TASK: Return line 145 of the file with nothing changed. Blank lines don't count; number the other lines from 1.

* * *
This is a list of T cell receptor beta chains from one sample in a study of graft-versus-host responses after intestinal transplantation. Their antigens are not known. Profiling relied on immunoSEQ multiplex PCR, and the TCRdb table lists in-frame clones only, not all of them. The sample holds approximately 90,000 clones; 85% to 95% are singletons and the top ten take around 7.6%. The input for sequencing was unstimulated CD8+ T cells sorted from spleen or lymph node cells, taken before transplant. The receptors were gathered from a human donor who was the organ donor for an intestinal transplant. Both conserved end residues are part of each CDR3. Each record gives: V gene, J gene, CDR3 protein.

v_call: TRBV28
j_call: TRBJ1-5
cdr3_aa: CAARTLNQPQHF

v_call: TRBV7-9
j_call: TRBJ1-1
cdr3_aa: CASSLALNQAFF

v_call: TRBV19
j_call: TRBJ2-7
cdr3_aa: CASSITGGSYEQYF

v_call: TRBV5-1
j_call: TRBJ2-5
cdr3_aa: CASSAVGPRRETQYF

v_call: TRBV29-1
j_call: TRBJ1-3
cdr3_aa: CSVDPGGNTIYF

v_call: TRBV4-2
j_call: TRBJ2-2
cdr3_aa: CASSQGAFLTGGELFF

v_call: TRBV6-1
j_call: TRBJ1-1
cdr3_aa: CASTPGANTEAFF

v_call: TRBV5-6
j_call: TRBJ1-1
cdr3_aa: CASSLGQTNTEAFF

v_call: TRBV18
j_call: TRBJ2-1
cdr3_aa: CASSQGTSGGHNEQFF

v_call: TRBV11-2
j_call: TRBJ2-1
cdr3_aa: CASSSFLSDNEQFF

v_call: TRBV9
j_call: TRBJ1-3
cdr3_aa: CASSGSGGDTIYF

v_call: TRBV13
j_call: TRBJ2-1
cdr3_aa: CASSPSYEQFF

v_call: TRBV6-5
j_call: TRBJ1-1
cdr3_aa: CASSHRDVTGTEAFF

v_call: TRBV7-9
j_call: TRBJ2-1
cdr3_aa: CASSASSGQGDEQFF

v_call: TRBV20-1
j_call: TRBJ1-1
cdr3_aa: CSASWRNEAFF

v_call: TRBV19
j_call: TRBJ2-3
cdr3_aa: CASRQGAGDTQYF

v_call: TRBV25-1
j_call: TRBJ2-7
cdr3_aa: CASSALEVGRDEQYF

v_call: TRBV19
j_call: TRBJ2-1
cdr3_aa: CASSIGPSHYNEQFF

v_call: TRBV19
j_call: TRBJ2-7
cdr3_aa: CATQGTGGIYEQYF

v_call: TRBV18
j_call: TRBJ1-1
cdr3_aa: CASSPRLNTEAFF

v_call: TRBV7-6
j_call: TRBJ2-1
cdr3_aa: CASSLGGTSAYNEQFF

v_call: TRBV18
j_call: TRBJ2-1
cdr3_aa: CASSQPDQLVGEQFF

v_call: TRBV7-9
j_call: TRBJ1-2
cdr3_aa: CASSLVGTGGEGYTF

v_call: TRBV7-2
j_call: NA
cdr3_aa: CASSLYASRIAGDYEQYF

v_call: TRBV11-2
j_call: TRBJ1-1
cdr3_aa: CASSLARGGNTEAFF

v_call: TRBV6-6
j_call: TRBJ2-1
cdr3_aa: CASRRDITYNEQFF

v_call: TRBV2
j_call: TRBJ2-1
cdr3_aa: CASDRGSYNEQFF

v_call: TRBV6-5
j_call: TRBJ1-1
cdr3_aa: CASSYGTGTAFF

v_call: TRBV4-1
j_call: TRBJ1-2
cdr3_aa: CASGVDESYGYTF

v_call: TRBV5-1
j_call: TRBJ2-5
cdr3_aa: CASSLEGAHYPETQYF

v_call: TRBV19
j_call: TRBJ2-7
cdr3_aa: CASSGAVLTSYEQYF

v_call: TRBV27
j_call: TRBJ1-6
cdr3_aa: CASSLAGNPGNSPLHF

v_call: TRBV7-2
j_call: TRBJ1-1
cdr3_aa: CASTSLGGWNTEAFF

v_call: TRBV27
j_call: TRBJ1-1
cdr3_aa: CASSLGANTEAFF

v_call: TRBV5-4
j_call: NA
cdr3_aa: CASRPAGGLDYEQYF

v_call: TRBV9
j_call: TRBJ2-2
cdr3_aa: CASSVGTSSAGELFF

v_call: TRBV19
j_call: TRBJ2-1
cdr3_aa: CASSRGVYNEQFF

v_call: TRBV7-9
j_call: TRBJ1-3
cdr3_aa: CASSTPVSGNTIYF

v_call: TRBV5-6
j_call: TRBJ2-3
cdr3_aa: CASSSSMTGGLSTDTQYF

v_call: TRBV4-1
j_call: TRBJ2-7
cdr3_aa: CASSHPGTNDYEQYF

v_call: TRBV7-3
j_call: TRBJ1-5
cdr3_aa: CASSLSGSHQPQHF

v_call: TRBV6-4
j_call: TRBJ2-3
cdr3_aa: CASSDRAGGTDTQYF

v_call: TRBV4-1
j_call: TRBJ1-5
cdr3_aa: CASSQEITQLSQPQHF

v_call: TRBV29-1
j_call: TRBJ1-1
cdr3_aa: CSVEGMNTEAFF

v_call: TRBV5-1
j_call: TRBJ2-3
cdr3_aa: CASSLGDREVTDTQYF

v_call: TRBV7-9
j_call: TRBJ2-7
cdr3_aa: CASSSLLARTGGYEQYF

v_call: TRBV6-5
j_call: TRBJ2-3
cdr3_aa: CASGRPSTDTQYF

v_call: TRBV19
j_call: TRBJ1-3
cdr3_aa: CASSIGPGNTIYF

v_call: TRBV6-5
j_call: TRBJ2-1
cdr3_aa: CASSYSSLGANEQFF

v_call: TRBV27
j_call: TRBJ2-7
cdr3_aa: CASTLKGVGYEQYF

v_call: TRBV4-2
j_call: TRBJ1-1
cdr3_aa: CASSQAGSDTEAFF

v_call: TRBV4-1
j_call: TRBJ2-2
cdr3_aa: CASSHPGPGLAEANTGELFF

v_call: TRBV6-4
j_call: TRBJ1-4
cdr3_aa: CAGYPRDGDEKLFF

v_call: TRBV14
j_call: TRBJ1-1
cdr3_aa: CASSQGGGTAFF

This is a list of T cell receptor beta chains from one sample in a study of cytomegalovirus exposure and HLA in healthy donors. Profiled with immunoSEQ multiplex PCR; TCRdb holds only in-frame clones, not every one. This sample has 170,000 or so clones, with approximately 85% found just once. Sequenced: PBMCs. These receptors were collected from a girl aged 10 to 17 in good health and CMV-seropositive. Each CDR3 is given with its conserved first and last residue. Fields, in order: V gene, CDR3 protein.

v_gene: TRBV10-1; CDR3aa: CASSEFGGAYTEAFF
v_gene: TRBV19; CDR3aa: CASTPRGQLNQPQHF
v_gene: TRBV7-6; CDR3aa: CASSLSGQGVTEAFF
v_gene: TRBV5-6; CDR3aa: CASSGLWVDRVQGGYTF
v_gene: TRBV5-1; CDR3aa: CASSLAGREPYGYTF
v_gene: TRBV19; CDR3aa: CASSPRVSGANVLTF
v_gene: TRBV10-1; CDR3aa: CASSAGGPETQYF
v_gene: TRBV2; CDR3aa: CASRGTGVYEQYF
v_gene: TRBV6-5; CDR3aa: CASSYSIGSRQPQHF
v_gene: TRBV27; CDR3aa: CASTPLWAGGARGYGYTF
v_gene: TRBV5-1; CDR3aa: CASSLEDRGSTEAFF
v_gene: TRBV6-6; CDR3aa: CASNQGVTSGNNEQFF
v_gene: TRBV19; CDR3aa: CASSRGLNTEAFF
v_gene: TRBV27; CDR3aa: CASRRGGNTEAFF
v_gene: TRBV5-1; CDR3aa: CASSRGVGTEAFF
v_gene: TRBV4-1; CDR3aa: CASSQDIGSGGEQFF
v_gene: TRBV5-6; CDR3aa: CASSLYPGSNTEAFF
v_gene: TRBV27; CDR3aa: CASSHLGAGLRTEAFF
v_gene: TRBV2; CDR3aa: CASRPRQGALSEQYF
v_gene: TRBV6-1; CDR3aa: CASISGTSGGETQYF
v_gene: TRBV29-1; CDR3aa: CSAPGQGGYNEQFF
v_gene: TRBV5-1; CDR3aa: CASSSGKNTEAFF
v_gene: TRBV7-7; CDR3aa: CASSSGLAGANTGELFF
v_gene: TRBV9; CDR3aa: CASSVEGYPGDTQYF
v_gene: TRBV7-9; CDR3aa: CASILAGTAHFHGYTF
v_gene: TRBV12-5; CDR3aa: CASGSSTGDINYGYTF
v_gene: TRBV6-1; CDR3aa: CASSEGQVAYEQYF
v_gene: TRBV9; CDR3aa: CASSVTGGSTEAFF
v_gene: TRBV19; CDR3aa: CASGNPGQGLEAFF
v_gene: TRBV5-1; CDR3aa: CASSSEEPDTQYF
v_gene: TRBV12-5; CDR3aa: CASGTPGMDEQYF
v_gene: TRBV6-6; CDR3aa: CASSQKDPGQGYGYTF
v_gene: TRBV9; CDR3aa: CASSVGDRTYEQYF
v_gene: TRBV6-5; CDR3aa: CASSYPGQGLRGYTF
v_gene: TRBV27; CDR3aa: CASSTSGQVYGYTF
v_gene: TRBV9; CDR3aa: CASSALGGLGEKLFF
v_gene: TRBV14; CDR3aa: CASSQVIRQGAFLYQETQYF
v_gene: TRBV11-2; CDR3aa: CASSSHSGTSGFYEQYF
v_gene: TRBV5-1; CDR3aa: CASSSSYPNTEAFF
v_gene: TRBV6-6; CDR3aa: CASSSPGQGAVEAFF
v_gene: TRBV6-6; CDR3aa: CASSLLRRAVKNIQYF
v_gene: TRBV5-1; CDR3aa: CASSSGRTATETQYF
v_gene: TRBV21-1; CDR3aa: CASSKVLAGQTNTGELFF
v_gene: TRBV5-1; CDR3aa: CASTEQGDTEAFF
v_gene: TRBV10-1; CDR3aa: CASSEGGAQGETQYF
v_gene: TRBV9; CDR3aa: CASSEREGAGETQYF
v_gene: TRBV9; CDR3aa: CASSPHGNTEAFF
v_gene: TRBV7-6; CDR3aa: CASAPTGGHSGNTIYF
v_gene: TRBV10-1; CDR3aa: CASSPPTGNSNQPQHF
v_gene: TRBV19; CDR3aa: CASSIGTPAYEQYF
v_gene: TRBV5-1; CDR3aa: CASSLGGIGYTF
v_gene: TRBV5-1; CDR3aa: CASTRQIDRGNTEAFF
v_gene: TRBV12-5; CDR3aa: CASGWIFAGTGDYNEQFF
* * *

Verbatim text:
cdr3_aa: CASSIGPGNTIYF